She arrived in the town before daybreak, and went straight up to her aunt’s, to whom she announced that Madam Beck wished her to take a place in Holland with Garvloit, who was on the point of sailing. She showed her the letter—there was no time to lose.
The old woman listened to her for a while, and then said abruptly—
“There has been some difficulty with the lieutenant, Elizabeth?”
“Yes, aunt, there has,” she replied; “he made love to me.”
“And first I said as good as yes. But I don’t mean to have him—and so I told Madam Beck.”
“So you wouldn’t have him?” was the rejoinder, after an astonished pause; “and the reason, I suppose, was that you would rather have Salve?”
“Yes, aunt,” in a low voice.
“And why in the world didn’t you take him, then?”
The tears came into Elizabeth’s eyes.
“Well—as people make their beds so they must lie,” said the old woman, severely—and betook herself then, without any further observation, to the preparation of the morning coffee.
As Elizabeth went down to the quay, to get a boat to take her out to the merchantman, she looked in at the post-office, where she found Marie Forstberg already up, and busy in the sitting-room in her morning dress. She was greatly astonished when Elizabeth told her of her new destination.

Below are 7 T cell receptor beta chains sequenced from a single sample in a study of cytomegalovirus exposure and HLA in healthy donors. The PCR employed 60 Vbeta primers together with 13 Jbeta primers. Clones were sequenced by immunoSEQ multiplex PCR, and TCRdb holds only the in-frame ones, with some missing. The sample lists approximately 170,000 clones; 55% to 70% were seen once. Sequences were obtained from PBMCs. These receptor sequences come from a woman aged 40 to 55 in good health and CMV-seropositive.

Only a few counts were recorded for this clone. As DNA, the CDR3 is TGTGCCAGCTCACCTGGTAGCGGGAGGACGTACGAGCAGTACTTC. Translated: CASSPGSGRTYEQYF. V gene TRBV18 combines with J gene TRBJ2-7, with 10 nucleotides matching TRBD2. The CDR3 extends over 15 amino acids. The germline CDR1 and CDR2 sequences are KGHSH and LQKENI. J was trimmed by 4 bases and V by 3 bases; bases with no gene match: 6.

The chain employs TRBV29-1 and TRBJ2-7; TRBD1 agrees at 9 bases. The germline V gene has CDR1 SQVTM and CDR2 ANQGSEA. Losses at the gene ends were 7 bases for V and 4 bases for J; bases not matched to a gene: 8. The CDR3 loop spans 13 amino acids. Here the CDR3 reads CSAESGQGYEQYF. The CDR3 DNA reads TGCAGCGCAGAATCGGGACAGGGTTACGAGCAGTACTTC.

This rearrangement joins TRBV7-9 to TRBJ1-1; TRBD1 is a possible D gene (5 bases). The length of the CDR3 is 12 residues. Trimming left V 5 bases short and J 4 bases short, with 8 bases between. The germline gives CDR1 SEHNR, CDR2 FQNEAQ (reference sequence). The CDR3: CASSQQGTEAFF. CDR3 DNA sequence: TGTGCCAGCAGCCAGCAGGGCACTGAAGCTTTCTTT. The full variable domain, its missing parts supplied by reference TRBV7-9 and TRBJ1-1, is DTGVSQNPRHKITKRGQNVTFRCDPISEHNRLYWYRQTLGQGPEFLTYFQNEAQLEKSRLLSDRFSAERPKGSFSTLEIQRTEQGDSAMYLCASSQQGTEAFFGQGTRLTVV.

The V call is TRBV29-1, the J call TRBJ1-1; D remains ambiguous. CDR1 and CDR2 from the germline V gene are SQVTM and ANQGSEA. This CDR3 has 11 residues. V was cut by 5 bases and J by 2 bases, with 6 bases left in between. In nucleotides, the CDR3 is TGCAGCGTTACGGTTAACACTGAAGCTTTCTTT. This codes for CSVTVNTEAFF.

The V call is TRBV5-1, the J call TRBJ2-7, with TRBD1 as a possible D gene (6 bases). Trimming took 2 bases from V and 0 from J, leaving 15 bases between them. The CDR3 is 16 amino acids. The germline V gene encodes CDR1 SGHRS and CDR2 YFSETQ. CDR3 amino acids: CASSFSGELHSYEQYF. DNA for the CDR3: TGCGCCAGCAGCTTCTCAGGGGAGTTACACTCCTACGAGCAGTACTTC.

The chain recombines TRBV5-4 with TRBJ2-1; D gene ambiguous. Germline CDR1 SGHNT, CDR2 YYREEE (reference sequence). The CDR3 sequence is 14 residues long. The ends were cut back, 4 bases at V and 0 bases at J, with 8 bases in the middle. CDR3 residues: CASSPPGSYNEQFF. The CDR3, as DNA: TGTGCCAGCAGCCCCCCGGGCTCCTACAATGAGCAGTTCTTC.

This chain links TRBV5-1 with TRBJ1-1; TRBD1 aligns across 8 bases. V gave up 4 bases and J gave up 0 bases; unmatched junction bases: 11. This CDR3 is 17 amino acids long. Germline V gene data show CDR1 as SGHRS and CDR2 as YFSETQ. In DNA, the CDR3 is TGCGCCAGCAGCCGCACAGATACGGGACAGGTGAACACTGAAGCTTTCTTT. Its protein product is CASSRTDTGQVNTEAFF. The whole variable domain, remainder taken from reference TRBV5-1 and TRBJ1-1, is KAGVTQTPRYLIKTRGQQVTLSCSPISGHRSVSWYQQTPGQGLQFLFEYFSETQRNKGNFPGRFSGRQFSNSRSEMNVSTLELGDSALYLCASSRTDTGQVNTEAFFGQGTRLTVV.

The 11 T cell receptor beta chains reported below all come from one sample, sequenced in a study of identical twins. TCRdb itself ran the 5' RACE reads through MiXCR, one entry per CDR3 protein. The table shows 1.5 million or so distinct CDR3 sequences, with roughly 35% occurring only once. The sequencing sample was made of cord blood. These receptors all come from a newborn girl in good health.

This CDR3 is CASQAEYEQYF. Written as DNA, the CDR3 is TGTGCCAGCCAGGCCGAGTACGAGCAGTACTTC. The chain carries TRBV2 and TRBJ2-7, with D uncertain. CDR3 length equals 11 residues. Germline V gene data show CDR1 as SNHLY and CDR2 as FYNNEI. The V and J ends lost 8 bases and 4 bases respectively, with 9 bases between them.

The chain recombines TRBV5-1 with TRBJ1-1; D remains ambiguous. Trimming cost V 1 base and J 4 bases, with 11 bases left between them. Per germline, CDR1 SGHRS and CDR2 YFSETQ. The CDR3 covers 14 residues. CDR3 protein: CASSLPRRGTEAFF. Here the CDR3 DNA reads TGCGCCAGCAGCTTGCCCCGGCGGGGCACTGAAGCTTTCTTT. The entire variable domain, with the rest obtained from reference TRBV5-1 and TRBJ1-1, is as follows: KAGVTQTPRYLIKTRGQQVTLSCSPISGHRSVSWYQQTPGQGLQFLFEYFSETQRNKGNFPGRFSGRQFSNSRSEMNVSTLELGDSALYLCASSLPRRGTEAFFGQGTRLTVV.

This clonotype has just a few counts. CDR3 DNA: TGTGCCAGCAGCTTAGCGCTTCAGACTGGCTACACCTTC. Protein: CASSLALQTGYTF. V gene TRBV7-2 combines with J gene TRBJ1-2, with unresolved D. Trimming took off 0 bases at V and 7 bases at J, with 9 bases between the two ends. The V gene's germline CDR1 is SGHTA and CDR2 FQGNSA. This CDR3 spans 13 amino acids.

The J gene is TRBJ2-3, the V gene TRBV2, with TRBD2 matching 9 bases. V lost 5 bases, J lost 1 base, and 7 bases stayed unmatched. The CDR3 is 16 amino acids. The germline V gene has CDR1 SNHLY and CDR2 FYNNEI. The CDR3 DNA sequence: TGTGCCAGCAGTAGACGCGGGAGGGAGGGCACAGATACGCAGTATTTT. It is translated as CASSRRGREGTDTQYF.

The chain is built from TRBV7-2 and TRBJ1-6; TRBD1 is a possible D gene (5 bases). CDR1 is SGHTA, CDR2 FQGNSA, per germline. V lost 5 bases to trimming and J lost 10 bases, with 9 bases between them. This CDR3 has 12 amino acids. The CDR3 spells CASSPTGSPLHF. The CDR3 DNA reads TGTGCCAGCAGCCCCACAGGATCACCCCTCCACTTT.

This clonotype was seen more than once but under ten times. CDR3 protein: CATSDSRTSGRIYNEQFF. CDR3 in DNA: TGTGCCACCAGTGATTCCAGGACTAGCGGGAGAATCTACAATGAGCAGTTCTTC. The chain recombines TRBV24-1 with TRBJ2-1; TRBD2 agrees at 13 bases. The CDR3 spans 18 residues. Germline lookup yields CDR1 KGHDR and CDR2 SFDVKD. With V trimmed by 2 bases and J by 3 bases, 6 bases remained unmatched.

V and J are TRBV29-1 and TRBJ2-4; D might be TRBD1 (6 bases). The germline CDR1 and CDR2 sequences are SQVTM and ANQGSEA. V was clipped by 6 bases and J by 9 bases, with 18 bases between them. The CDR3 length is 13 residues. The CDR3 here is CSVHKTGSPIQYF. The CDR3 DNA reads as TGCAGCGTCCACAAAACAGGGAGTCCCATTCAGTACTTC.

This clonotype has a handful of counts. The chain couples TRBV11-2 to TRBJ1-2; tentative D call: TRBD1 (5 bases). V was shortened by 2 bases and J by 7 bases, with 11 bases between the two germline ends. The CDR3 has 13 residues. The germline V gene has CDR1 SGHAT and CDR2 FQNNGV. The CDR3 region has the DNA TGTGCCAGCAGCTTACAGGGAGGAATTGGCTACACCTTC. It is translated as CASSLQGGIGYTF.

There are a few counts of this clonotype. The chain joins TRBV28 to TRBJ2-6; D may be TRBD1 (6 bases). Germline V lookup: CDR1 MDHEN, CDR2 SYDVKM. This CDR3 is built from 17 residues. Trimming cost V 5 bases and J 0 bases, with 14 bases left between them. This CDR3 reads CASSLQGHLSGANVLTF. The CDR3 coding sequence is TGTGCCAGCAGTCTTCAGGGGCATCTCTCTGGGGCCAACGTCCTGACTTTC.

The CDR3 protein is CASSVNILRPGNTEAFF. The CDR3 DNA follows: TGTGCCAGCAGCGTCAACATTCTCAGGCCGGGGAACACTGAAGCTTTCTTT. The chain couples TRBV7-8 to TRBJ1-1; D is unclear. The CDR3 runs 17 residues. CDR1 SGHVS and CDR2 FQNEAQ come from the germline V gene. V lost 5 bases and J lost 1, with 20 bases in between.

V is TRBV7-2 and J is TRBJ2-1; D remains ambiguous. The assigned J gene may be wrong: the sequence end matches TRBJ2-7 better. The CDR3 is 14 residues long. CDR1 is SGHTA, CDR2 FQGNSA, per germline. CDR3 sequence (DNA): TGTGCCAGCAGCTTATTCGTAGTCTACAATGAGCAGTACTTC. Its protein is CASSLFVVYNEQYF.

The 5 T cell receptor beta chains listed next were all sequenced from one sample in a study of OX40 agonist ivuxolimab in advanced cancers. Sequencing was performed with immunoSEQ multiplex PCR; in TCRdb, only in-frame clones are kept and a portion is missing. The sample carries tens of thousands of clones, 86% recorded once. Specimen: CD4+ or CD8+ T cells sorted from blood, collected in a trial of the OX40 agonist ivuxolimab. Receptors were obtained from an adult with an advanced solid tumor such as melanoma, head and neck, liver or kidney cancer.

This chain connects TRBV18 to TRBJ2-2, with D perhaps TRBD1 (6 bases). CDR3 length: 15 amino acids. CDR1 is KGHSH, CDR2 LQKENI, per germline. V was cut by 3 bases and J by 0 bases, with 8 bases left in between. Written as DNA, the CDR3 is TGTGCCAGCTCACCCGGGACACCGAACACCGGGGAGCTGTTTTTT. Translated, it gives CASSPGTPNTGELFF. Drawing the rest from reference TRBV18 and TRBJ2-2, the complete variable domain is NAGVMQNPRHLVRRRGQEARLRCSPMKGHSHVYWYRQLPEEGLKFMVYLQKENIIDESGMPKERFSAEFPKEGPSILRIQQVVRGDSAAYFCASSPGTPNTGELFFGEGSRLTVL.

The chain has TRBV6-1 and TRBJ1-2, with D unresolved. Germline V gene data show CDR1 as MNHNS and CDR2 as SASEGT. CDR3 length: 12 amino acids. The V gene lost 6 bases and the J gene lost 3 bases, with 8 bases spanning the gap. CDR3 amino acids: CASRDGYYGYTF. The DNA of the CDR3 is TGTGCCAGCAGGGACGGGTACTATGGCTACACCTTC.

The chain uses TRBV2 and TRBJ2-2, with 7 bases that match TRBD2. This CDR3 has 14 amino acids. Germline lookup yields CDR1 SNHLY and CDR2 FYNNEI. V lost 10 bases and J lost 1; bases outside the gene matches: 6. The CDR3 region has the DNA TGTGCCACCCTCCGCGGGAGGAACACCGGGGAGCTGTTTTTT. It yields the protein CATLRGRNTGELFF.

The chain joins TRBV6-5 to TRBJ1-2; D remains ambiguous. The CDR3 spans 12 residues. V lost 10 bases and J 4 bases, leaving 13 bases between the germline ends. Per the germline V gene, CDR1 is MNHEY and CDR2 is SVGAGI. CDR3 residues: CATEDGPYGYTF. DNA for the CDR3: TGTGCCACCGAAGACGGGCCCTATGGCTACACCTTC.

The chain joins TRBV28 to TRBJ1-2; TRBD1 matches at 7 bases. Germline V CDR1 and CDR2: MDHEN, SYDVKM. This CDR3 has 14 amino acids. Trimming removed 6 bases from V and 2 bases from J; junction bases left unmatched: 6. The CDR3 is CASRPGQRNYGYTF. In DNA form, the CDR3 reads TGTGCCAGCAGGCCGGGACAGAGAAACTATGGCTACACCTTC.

It was such an advantageous offer, Elizabeth explained—an almost independent place in the house; and Madam Beck had herself advised her to take it.
But though she used all her wit to keep the other off the scent, Marie Forstberg found a want of connection somewhere, and Elizabeth could see it in her eyes. She asked no further questions, however; and when they took leave of each other they embraced, in tears.
Out at Tromoe the surprise was great when it was found that Elizabeth had gone. Carl Beck had found her letter under the door, but had never imagined that she had left, and had gone out with it in violent agitation of mind and did not come home again till late in the afternoon. Madam Beck had in the meantime confided the matter to her daughters, and they would understand, she said, that not a word of it must be mentioned outside the house.
Although his eyes sought for her unceasingly, Carl made no express inquiry after her till the evening, and when he heard that she was gone, and was perhaps by that time already under sail for Holland, he sat for awhile as if petrified. Looking scornfully at them then, one after another, he said—
“If I thought that I had any of you to thank for this, I’d—” here he seized the chair he had been sitting on, dashed it down upon the floor so that it broke, and sprang up-stairs.
But her letter was unfortunately clear enough—she loved another, and he knew, too, who it was.